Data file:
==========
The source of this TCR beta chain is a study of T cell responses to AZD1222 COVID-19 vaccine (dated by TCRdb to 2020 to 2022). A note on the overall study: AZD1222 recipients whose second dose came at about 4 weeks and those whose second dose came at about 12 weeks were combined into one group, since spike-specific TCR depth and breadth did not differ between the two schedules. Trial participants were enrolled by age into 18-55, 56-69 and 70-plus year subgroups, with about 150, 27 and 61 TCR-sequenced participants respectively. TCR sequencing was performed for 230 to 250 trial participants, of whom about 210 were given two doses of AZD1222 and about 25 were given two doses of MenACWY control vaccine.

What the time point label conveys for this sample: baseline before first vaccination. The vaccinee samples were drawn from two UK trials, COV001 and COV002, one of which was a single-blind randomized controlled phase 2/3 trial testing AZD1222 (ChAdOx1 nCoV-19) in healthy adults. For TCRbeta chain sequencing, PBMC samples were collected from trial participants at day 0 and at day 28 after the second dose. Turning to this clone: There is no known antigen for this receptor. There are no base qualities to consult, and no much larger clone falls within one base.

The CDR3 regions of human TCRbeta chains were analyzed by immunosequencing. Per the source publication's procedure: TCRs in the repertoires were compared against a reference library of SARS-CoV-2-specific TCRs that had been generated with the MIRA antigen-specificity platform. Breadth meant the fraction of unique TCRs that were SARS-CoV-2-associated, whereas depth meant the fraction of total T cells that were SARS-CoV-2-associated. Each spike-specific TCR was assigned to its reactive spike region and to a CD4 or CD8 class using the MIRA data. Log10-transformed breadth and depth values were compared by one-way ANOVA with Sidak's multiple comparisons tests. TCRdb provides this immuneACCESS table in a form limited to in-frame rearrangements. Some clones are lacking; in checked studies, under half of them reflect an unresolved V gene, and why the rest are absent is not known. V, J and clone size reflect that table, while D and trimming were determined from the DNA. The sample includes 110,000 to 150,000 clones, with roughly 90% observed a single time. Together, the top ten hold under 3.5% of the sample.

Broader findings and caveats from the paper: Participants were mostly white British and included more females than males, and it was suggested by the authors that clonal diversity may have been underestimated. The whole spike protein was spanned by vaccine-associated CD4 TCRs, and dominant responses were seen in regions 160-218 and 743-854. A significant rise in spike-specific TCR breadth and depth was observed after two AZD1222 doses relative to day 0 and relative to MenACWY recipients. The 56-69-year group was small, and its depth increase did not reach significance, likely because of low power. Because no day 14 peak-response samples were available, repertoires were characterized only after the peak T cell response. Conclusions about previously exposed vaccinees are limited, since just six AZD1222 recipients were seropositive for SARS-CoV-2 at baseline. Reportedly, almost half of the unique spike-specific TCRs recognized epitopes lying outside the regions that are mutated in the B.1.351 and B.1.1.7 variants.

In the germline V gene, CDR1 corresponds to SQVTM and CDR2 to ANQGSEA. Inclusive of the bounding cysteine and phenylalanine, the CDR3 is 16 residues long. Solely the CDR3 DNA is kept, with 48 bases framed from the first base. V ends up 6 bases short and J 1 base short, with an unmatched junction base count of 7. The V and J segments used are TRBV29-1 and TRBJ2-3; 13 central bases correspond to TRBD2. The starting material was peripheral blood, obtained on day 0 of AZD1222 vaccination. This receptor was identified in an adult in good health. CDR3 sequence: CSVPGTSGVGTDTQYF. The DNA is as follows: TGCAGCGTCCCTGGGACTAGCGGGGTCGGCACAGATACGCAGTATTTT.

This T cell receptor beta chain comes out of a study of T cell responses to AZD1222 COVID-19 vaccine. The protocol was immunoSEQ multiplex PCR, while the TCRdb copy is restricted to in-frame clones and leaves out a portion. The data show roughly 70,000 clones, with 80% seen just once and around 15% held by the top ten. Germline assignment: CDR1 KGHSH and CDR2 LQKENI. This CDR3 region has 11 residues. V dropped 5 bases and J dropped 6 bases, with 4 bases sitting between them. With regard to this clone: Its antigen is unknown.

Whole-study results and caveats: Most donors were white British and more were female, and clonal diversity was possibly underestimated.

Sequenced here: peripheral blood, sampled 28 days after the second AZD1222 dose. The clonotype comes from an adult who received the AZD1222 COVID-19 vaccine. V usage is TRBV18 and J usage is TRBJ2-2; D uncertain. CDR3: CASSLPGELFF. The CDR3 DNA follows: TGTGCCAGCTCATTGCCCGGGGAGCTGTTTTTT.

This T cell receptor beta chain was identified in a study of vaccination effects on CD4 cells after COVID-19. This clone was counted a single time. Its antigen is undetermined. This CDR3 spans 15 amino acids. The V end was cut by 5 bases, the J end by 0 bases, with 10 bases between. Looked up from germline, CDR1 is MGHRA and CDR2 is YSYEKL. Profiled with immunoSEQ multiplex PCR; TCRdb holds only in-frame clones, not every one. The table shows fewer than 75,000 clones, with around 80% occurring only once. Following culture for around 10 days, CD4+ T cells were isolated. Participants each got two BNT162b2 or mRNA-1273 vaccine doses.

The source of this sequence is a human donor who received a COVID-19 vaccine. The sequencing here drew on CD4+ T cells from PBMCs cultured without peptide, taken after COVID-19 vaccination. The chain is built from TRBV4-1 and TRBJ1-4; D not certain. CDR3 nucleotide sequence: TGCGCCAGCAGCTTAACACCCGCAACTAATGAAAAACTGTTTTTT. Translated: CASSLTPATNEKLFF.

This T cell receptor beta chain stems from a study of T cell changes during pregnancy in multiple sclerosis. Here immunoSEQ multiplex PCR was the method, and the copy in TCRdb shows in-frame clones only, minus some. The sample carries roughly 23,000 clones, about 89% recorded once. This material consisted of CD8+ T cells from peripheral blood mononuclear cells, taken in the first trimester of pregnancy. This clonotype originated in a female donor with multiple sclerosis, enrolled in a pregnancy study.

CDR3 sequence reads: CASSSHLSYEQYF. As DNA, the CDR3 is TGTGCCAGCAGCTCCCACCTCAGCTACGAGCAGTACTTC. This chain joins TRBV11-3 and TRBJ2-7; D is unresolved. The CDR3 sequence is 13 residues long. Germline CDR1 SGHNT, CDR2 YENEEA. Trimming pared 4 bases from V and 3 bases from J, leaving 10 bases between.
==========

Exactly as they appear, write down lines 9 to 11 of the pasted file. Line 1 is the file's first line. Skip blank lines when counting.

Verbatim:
This T cell receptor beta chain was identified in a study of vaccination effects on CD4 cells after COVID-19. This clone was counted a single time. Its antigen is undetermined. This CDR3 spans 15 amino acids. The V end was cut by 5 bases, the J end by 0 bases, with 10 bases between. Looked up from germline, CDR1 is MGHRA and CDR2 is YSYEKL. Profiled with immunoSEQ multiplex PCR; TCRdb holds only in-frame clones, not every one. The table shows fewer than 75,000 clones, with around 80% occurring only once. Following culture for around 10 days, CD4+ T cells were isolated. Participants each got two BNT162b2 or mRNA-1273 vaccine doses.

The source of this sequence is a human donor who received a COVID-19 vaccine. The sequencing here drew on CD4+ T cells from PBMCs cultured without peptide, taken after COVID-19 vaccination. The chain is built from TRBV4-1 and TRBJ1-4; D not certain. CDR3 nucleotide sequence: TGCGCCAGCAGCTTAACACCCGCAACTAATGAAAAACTGTTTTTT. Translated: CASSLTPATNEKLFF.

This T cell receptor beta chain stems from a study of T cell changes during pregnancy in multiple sclerosis. Here immunoSEQ multiplex PCR was the method, and the copy in TCRdb shows in-frame clones only, minus some. The sample carries roughly 23,000 clones, about 89% recorded once. This material consisted of CD8+ T cells from peripheral blood mononuclear cells, taken in the first trimester of pregnancy. This clonotype originated in a female donor with multiple sclerosis, enrolled in a pregnancy study.